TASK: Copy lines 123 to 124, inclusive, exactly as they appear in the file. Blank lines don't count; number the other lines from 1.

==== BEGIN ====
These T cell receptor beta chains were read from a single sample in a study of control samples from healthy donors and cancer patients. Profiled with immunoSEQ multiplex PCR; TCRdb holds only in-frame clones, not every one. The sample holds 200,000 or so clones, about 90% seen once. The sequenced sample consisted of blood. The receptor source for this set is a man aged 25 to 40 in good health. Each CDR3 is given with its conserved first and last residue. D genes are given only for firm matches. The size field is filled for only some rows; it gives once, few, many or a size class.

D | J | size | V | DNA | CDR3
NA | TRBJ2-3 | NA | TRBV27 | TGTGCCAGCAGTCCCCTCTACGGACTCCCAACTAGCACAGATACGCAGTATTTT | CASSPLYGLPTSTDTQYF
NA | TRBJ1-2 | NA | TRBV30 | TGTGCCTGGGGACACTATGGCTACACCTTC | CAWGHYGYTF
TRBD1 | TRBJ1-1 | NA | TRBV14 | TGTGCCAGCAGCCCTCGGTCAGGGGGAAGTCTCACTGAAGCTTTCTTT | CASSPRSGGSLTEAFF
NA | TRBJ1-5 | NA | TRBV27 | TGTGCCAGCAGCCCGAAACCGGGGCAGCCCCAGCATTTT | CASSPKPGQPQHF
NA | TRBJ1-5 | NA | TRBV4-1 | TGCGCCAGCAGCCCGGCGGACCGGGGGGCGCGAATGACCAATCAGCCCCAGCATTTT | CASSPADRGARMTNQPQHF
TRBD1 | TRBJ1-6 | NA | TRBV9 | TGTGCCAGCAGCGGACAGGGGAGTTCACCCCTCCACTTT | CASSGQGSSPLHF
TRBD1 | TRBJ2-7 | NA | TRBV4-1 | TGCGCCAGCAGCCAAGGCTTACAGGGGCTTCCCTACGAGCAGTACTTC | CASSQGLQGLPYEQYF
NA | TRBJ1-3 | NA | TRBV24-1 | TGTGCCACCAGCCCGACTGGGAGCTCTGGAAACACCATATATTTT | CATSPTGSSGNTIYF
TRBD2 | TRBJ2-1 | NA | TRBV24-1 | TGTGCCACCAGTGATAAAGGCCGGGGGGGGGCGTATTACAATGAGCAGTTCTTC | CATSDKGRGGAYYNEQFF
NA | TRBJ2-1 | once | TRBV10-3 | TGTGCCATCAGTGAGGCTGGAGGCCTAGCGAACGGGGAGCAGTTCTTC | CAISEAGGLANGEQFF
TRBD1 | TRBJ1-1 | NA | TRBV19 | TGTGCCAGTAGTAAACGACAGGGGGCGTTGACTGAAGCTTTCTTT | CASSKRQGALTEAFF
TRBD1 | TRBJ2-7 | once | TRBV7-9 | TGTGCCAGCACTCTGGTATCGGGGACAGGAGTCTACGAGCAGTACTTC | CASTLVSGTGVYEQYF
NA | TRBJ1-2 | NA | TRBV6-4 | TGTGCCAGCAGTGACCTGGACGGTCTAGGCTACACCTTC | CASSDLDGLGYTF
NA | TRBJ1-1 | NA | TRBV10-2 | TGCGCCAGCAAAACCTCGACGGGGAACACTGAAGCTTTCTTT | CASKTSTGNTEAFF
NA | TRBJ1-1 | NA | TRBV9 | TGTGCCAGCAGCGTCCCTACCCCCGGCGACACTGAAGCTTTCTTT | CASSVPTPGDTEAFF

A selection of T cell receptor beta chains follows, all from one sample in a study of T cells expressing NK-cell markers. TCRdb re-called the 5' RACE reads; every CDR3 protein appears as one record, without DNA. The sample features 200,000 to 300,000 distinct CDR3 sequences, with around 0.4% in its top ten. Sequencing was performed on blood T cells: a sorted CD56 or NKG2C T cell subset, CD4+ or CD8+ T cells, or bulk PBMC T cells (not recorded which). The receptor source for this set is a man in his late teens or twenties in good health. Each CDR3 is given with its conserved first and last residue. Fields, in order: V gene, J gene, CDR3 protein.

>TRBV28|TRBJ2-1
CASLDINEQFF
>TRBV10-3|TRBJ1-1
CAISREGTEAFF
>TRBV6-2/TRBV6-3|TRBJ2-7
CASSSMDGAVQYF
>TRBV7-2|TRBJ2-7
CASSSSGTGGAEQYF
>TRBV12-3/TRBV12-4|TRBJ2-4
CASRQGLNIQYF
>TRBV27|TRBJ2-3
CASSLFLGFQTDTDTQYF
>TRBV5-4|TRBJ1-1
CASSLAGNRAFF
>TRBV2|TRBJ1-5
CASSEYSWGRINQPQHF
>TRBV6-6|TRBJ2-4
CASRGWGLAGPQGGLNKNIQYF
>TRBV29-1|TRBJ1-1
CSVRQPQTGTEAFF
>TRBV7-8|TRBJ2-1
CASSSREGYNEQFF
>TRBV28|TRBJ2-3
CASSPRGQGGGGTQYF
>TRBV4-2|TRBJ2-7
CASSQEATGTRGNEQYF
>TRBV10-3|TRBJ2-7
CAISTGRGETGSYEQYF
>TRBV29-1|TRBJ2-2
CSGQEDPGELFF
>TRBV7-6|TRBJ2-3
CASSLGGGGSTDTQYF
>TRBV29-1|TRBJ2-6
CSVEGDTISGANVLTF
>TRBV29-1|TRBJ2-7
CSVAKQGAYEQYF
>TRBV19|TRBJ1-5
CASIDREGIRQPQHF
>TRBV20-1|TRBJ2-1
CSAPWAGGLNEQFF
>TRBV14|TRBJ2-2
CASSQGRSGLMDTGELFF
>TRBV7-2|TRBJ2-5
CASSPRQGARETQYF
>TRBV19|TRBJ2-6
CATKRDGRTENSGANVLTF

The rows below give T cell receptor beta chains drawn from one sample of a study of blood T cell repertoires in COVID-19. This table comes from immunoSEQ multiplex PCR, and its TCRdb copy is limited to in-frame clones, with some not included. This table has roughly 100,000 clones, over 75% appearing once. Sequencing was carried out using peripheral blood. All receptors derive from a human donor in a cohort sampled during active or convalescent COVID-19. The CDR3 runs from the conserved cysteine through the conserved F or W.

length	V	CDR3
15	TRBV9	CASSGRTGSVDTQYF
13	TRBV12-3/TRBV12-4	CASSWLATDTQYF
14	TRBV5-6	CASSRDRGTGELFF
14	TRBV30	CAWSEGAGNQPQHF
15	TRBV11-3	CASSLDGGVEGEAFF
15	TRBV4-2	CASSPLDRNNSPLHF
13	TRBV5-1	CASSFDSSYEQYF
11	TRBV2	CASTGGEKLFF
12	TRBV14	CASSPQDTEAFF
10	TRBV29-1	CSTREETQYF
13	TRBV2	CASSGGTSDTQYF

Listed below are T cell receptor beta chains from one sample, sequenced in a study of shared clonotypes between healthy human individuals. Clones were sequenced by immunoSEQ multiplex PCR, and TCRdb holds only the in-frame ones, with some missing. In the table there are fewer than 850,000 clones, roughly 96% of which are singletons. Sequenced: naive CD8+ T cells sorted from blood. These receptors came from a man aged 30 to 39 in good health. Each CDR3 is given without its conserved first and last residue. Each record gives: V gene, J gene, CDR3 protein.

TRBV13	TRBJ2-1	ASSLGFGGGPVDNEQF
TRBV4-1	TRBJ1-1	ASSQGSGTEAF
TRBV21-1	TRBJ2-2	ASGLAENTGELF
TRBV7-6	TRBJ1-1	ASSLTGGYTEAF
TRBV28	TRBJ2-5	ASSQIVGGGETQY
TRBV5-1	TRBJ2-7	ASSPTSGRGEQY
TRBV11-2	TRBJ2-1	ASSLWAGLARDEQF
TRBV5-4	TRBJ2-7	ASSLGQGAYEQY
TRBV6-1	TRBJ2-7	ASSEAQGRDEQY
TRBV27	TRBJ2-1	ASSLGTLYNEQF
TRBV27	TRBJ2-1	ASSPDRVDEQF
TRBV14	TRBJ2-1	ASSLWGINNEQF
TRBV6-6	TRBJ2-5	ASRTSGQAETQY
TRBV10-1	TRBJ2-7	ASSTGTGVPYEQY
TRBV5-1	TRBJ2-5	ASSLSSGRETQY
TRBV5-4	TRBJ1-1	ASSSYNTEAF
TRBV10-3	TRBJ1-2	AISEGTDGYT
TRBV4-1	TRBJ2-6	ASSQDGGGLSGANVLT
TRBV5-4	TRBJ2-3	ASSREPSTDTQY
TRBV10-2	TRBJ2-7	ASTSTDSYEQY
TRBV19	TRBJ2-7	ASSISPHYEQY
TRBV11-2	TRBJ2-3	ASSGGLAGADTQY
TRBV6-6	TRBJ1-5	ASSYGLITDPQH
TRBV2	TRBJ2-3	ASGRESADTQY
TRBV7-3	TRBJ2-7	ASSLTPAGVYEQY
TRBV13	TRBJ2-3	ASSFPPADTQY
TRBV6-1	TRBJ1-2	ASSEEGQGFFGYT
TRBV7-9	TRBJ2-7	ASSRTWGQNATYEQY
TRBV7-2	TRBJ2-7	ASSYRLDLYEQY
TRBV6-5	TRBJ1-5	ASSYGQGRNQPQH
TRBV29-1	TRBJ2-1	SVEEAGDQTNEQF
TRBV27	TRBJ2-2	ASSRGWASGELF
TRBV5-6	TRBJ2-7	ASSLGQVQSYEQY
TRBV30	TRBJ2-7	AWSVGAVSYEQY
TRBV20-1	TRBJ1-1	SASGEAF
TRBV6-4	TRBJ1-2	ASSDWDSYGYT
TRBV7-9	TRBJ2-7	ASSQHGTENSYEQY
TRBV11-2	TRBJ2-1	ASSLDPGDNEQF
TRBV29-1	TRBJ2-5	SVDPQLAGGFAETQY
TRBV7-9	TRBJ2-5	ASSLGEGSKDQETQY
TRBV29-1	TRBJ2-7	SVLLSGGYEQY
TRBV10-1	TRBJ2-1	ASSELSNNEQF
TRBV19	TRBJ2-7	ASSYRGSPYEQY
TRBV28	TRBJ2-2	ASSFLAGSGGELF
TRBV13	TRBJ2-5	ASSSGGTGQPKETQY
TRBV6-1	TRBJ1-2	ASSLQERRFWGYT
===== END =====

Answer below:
TRBV13	TRBJ2-5	ASSSGGTGQPKETQY
TRBV6-1	TRBJ1-2	ASSLQERRFWGYT